How on earth do we efficiently grit our roads?

On many British winter mornings, drivers will awake to find that the gritting lorries have been out in force overnight making the main roads of the UK as safe as is practicable for its multitude of drivers.

You may be surprised to learn that there is a lot more to effectively de-icing the nation’s public thoroughfares than simply scattering salt around all over the streets!

The efforts of De-Icing road gritters means that the countries traffic is kept moving along, as much as possible, even during the most severe winter weather conditions.

How does road gritting work?                       

The material that is most often used on the UK’s roads is normally rock salt these days. Rock salt is favoured because it both lowers the freezing point of any water (in whatever form) on the road surface and halts ice formation in the first place also causing any existing ice or snow to melt away too!

Getting the timing right is vital for success!

One of the most important considerations in effective gritting is timing. For example, if the first coat of rock salt was performed around 4pm, before the evening rush-hour, there may be another coating at 10pm afterwards. If winter conditions are expected to persist then there may be another coat done at 2am and then a final pre-morning rush-hour coating at 6am.

If the roads are gritted too early then the grit may be wasted because it can be blown away by wind or displaced as vehicles drive over it. The perfect conditions to grit a road with rock salt are when the road surface is already damp, as it will stick more effectively. This is preferable to waiting until a layer of ice has formed, for the same reason that gritting a dry road is often avoided where possible.

Gritting of roads during the rush-hour is a no-no too as the lorry would likely become stuck with the rest of the traffic, going nowhere fast!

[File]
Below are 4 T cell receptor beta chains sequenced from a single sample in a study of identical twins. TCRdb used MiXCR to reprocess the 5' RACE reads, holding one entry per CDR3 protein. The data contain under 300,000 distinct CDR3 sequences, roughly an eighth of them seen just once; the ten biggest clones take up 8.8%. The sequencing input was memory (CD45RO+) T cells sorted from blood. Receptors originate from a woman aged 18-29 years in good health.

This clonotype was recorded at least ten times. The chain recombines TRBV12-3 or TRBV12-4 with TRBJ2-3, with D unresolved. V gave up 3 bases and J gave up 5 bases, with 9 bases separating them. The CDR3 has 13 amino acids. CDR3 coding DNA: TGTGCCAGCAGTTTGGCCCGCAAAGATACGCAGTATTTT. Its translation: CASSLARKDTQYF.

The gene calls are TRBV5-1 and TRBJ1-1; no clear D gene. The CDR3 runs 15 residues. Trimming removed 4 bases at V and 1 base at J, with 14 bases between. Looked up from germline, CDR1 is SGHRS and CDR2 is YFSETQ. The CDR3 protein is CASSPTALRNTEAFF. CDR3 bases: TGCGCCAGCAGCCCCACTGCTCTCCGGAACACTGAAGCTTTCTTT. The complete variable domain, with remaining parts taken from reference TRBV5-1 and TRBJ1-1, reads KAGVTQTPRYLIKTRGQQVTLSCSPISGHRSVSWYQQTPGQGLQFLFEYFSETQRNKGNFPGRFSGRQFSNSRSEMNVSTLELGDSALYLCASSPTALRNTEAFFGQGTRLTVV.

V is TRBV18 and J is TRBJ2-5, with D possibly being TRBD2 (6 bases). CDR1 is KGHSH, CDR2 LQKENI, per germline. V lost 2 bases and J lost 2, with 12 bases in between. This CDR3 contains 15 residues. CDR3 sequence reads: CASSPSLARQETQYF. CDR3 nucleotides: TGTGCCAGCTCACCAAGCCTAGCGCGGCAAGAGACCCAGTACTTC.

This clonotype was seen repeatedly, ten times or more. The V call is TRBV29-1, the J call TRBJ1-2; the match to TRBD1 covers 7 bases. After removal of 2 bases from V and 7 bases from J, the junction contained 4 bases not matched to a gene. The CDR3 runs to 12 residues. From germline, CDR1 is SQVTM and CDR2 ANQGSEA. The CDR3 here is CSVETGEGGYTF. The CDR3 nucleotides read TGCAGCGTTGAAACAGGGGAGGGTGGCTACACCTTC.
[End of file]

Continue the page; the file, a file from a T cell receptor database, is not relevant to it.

The drivers of gritting lorries usually aim to spray the road as symmetrically as possible all along its width. The driver can, if desired, also alter the width of the spread and the angle of delivery, depending on the actual road conditions that he/she experiences.

How much is enough?

The amount of rock-salt that is used varies widely. The amount that it is necessary to spread depends upon the amount of frost, ice and snow present. In a light frost for instance, they may only need to use 10g of rock salt per square metre of road, in deep snow they may need to use as much as 50g, five times as much, because a more aggressive melting action is needed.

The gritters need traffic to help the rock salt do its work; this is because without traffic it will not mix readily and go into solution in the water present on the road surface. A nice brine (salt water) solution is the ultimate objective, for the best effect with maximum impact.

When do the gritters know that it is time to go to work?  

In a perfect world, the gritting lorries will be sent out before the first snowfall arrives. This means of course that it is of vital importance to keep an eye on the weather forecast. When temperatures are expected to dip below freezing point for any sustained length of time, the roads will need to be gritted.

The actual air temperature is actually largely unimportant too because there can be a few degrees Centigrade difference between the road surface itself and the air above it due to wind, fog and other effects.

In the 21st century, some local councils will even have their own sensors located within their most important road surfaces, sometimes incorporating GPS to predict the actual local road surface weather conditions with pinpoint accuracy.